Sean: Some of what I do at the executive level is the non-glamorous stuff. Risk management, people management, putting out fires as I like to say. I try to put them out fast enough where nothing burns down but I don’t burn out. Try to take self-care; make sure that we are providing exceptional quality programs and services. I like to say we are the best small town parks and rec agency in the world.
And I really believe that. For what we offer, the people that we have. But what I do is a lot of budget management, managing our personel, day to day operations of our facilities. Less of the hands on with people, but get to see the satisfaction second hand.
What would you say is the most rewarding part of your job?
Sean: I like the diversity that comes from our industry. Really, I can show up to work at any given day and I’m doing something different. I might be counseling a lifeguard or I might be overseeing a dance event, or I might be working on a budget workshop. And believe it or not, that is what makes the job interesting.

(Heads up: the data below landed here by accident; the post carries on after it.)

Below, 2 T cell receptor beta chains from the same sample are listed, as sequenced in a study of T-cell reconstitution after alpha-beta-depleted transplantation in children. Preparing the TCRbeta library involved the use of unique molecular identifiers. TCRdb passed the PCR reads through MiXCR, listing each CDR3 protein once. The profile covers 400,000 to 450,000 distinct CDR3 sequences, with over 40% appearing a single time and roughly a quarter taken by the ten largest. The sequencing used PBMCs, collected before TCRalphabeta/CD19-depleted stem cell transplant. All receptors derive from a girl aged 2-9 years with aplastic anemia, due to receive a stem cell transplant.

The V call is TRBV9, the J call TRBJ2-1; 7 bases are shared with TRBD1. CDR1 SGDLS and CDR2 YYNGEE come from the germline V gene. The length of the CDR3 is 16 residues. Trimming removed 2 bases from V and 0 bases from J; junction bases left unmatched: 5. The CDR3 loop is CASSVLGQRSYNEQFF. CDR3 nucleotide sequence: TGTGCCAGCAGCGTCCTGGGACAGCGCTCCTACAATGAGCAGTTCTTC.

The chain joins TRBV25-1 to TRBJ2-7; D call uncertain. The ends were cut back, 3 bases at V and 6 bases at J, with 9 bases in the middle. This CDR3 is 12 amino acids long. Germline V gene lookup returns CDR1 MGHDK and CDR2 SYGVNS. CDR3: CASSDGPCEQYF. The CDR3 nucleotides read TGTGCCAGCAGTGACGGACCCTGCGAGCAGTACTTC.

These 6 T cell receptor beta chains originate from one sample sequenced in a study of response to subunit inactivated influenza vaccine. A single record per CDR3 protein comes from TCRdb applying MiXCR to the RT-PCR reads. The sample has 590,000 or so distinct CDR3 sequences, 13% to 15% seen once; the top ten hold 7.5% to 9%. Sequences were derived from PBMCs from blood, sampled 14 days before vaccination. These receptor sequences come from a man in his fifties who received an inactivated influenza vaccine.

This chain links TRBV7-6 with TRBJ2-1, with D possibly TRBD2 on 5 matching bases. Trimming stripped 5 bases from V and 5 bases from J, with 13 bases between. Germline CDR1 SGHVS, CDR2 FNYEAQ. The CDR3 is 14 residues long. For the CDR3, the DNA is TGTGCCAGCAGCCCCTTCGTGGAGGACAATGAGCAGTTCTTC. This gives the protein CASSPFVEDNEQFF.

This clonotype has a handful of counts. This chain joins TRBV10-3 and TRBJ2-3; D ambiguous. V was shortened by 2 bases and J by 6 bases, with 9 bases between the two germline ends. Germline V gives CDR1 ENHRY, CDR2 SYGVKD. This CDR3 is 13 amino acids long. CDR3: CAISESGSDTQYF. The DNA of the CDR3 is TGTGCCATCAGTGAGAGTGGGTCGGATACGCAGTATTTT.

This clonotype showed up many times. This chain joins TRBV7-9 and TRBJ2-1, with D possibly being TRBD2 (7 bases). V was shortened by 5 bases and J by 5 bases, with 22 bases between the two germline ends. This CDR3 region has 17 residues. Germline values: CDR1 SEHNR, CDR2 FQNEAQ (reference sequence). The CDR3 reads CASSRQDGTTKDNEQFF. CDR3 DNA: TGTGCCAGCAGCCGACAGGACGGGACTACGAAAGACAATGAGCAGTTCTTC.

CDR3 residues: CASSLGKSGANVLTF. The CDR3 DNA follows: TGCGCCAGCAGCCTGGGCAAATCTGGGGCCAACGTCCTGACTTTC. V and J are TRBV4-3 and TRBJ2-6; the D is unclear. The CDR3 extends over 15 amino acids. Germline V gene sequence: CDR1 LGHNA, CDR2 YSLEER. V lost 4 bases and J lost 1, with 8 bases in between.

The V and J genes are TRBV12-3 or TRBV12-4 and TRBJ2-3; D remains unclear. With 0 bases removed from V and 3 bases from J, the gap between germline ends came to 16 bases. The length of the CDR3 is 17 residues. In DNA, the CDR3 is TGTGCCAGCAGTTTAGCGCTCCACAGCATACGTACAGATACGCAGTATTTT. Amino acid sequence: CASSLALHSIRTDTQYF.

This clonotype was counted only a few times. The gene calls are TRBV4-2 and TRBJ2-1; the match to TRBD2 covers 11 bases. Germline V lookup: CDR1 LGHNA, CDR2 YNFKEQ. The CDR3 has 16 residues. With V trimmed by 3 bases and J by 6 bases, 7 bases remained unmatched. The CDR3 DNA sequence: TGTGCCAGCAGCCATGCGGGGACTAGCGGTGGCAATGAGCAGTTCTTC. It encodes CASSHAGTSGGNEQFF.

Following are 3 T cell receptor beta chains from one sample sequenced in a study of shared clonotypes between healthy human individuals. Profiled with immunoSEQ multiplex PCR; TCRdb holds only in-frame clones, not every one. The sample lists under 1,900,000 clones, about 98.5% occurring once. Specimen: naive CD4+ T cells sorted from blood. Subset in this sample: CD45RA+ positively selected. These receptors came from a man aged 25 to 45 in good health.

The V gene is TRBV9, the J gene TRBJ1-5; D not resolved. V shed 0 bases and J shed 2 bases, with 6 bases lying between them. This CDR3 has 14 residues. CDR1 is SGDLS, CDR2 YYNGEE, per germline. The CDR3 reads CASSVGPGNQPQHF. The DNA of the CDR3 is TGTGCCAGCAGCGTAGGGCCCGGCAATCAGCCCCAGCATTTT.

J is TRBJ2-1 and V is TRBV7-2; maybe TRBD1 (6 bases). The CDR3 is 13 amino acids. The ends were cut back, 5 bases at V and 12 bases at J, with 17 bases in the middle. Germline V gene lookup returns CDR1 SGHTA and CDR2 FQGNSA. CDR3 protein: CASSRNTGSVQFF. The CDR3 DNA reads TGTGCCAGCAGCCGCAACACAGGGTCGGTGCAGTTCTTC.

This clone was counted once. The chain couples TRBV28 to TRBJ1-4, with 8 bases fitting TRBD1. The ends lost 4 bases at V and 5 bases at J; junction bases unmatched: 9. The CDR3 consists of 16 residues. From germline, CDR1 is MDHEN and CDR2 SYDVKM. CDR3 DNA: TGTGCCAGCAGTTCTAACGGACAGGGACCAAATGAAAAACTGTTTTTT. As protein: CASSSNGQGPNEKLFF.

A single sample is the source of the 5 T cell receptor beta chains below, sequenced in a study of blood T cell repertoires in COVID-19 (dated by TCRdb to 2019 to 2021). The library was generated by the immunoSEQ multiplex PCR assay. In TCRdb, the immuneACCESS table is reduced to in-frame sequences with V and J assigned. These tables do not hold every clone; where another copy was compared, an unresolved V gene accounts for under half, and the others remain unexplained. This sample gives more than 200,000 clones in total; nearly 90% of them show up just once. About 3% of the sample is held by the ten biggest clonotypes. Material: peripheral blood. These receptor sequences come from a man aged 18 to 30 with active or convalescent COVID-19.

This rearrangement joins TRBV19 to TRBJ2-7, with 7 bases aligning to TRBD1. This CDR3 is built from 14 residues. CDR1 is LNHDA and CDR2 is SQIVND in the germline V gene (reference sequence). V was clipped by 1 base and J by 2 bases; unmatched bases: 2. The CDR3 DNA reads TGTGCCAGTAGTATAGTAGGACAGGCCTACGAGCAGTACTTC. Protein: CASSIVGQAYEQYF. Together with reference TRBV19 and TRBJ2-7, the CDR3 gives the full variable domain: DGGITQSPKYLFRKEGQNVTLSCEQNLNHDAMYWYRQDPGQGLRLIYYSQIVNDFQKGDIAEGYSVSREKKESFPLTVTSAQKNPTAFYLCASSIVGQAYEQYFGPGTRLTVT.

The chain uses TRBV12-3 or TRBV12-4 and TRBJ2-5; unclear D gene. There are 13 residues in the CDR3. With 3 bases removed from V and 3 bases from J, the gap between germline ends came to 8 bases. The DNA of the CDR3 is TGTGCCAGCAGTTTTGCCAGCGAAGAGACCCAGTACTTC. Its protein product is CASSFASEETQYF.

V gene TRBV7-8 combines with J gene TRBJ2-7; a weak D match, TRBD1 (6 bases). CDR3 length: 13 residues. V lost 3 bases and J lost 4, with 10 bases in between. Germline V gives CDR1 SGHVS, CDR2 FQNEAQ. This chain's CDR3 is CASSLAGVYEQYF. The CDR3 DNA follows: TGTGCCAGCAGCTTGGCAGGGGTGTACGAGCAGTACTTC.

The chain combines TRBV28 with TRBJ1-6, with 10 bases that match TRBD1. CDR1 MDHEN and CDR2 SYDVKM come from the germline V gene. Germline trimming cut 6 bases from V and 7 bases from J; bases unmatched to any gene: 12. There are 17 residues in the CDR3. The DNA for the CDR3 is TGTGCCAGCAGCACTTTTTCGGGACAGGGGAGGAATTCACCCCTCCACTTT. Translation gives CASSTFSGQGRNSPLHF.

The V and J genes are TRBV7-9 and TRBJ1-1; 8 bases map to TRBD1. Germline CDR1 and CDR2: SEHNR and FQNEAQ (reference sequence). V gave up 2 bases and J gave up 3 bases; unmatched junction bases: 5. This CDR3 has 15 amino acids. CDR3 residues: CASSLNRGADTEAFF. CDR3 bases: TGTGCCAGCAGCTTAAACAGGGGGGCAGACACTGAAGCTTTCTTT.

You never know one day to the next what challenges may come forth. But also through strategic planning, you get to see the evolution of programs and services overtime. I think being in other entities for a prolonged period of time, seeing that development is so rewarding.
What is one challenge your parks and recreation department is facing right now?